A fundamental building block of economic theory is the fact that increasing (or decreasing) the price of a commodity reduces (or increases) demand for that commodity. Price elasticity of demand refers to the extent to which use of a product falls or rises after increases or decreases in its price. If price elasticity of demand for a product were very low–that is, if it were inelastic–then demand would fall or rise only slightly in response to price changes. For instance, if price elasticity for a particular good were about –0.1, then demand for that good would fall by only 0.1% for every 1% increase in price. Demand would fall by 1% for a 10% increase in price, by 2% for a 20% price increase and so on. Demand for a good with high price elasticity would fall much more sharply in response to price increases. If price elasticity of demand for a good were about –1.0, then demand for that good would fall by 1% for every 1% increase in price. Demand would fall by 10% for a 10% price increase, 20% for a 20% price increase, 100% for a 100% price increase, and so on.
While demand for tobacco products is not as elastic as demand for many other consumer products1 research has consistently demonstrated that increases in the price of tobacco products are followed by moderate falls in both the percentage of people smoking and the amount or number of tobacco products that remaining smokers consume.2,3 The percentage of people smoking declines because tax increases discourage non-users from starting, encourage current users to quit and, also very important, discourage former smokers from starting again.3 Because increases in tobacco taxes result in higher tobacco prices for everyone, the effect of even small resulting reductions in tobacco use can be very large across the whole population.
Why people reduce smoking in response to increases in the price of tobacco products has been a matter of some conjecture–see Section 13.1.6. However there is no doubt that they do. The extent to which demand for tobacco products responds to changes in price is an empirical question, the answer to which can be ascertained by measuring trends in consumption as prices and other relevant factors change.
Depending on the size of the price increase, reduced consumption of tobacco products following increases in tobacco taxes can be quite substantial. In 1999, a World Bank review concluded that, all else being equal, price rises of about 10% would on average reduce tobacco consumption by about 4% in developed countries and about 8% in developing countries.4, 5 In their 2003 meta-analysis reviewing 86 studies published to the year 2001 which examined the price elasticity of demand for tobacco products, Gallet and List6 found a mean price elasticity of –0.48, meaning that, on average, a 10% increase in price will be followed by a decrease in consumption of 4.8%.
The review conducted by the International Agency for Research on Cancer published in 2011 concluded that studies on the impact of price increases on aggregate demand in high income countries on average find price elasticity of about–0.4, with most estimates from the US and UK falling in a relatively narrow range between–0.2 and –0.6.7
Price elasticity can be calculated in many different ways, and various methods have different advantages and different problems (see Section 13.1.7).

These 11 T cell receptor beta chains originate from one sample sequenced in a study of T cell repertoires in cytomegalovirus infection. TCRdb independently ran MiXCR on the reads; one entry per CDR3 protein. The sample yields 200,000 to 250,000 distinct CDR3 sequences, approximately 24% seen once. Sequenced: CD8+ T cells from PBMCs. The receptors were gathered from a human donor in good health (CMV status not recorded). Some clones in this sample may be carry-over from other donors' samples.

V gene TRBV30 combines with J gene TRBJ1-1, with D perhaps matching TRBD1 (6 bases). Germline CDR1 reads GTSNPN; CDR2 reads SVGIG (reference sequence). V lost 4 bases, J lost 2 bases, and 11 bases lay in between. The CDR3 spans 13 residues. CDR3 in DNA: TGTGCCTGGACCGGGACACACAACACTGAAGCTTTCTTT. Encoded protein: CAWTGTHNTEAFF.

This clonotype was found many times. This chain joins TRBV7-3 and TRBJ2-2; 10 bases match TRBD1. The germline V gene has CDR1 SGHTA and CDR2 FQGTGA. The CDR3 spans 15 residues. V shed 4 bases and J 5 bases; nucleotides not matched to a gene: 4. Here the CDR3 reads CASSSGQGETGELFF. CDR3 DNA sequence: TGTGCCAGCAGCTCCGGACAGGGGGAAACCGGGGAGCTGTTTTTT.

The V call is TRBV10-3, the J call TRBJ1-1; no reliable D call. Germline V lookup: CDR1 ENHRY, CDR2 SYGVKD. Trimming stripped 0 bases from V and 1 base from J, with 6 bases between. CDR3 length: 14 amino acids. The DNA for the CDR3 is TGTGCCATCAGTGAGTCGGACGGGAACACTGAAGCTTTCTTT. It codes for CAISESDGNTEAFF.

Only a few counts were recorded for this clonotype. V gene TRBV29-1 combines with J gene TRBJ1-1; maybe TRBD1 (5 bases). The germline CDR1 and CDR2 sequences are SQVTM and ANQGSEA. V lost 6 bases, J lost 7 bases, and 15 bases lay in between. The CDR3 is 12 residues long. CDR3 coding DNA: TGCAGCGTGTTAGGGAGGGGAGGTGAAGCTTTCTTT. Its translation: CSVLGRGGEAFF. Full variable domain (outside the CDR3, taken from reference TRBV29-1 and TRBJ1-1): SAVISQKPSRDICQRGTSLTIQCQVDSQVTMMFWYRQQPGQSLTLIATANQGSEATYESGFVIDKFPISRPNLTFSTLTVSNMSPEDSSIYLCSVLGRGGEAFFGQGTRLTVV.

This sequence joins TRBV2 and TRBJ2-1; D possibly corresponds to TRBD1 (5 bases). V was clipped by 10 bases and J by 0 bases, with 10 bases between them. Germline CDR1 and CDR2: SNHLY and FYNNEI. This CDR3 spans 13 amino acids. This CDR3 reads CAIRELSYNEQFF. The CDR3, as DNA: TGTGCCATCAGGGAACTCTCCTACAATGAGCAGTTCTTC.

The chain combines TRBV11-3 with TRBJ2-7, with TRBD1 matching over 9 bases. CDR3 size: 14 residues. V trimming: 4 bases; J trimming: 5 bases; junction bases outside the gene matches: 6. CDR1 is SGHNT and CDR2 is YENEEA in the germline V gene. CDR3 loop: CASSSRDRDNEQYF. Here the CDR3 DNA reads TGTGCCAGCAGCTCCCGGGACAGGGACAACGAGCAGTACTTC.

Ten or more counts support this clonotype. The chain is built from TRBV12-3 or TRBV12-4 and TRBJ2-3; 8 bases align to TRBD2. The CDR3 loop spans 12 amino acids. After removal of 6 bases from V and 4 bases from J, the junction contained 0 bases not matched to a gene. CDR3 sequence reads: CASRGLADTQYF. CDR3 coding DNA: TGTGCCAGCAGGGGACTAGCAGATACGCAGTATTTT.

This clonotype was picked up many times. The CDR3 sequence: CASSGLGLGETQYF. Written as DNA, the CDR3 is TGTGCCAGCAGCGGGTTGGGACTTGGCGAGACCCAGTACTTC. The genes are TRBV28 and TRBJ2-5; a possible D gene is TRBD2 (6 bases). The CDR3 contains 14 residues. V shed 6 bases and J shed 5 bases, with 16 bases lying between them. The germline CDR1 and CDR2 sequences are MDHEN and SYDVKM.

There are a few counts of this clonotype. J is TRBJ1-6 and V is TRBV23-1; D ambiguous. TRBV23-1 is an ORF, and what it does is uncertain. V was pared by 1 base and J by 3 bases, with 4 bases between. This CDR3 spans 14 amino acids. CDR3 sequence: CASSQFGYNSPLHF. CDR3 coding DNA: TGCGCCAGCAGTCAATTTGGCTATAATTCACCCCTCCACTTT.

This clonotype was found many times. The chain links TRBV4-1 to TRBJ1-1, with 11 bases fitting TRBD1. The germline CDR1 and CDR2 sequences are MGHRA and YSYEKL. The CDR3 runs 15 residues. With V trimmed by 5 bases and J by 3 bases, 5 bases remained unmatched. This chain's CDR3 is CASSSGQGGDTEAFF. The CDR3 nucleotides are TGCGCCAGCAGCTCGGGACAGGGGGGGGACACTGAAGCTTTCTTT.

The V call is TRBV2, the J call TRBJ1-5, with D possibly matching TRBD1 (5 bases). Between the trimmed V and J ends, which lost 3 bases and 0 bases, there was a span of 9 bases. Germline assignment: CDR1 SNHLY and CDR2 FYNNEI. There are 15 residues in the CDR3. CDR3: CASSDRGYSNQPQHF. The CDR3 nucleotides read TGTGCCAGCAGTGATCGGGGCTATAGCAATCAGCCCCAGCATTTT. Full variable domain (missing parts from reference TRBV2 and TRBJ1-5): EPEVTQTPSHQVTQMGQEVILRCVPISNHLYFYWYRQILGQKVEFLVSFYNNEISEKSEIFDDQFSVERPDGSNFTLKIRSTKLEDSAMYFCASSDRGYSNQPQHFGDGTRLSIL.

Many studies examining the price elasticity of demand have used aggregate data–that is, data at a country or state level on the total amount of tobacco purchased or taxed for the entire population. Some of these studies have analysed changes in taxable or reported sales of all tobacco products, and some have looked at cigarettes alone. Some have measured the weight of product sold, others the number of units. Some studies have compared consumption in the same jurisdiction with different prices over time (time-series analyses). Others have compared consumption in jurisdictions with different prices at the same points in time (cross-sectional studies).
Other studies make use of surveys conducted regularly among school students, adults or households. These might be surveys that ask about smoking habits or they might be surveys about spending on a whole range of household items.i A small number of studies have looked at consumption as reported by a panel of smokers interviewed (about their consumption and various factors which might affect it) before and after tax increases over time. In recent times, behavioural economists have examined the response of individuals not to real-life price increases, but rather to price increases simulated in behavioural experiments in laboratories.
Researchers have also used a variety of statistical models for specifying demand and for estimating elasticity.
In their comprehensive review, Gallet and List6 found that resulting estimates of price elasticity from all these sorts of studies were generally fairly similar and did not differ systematically depending on the design or method of analysis used. Studies that measured responses to price changes in the short term tended to report lower elasticity than studies that reported long-run estimates (–0.40 compared with –0.44). Studies published more recently and in high-quality journals also tend to report slightly lower estimates, reflecting increasing sophistication in modelling and the greater number of factors also affecting consumption being taken into account in more recent research.6
Data from surveys of individuals across a population allow researchers to examine in more detail the impact of price increases on both smoking participation (that is, whether people smoke at all) and smoking intensity (that is, how much people smoke). Different studies have drawn differing conclusions about the relative contribution of declines in prevalence and declines in smoking intensity.8 ii
Overall, recent research among adults indicates that roughly half of the impact of price on tobacco consumption results from reductions in prevalence, and roughly half results from remaining smokers smoking less frequently.8 Higher prices increase prevalence by increasing interest in quitting, quit attempts and successful cessation.8 Higher prices can reduce consumption among remaining smokers by reducing consumption by daily smokers.8 Recent studies also show that prices can reduce consumption by increasing the likelihood that smokers will smoke only on some days.8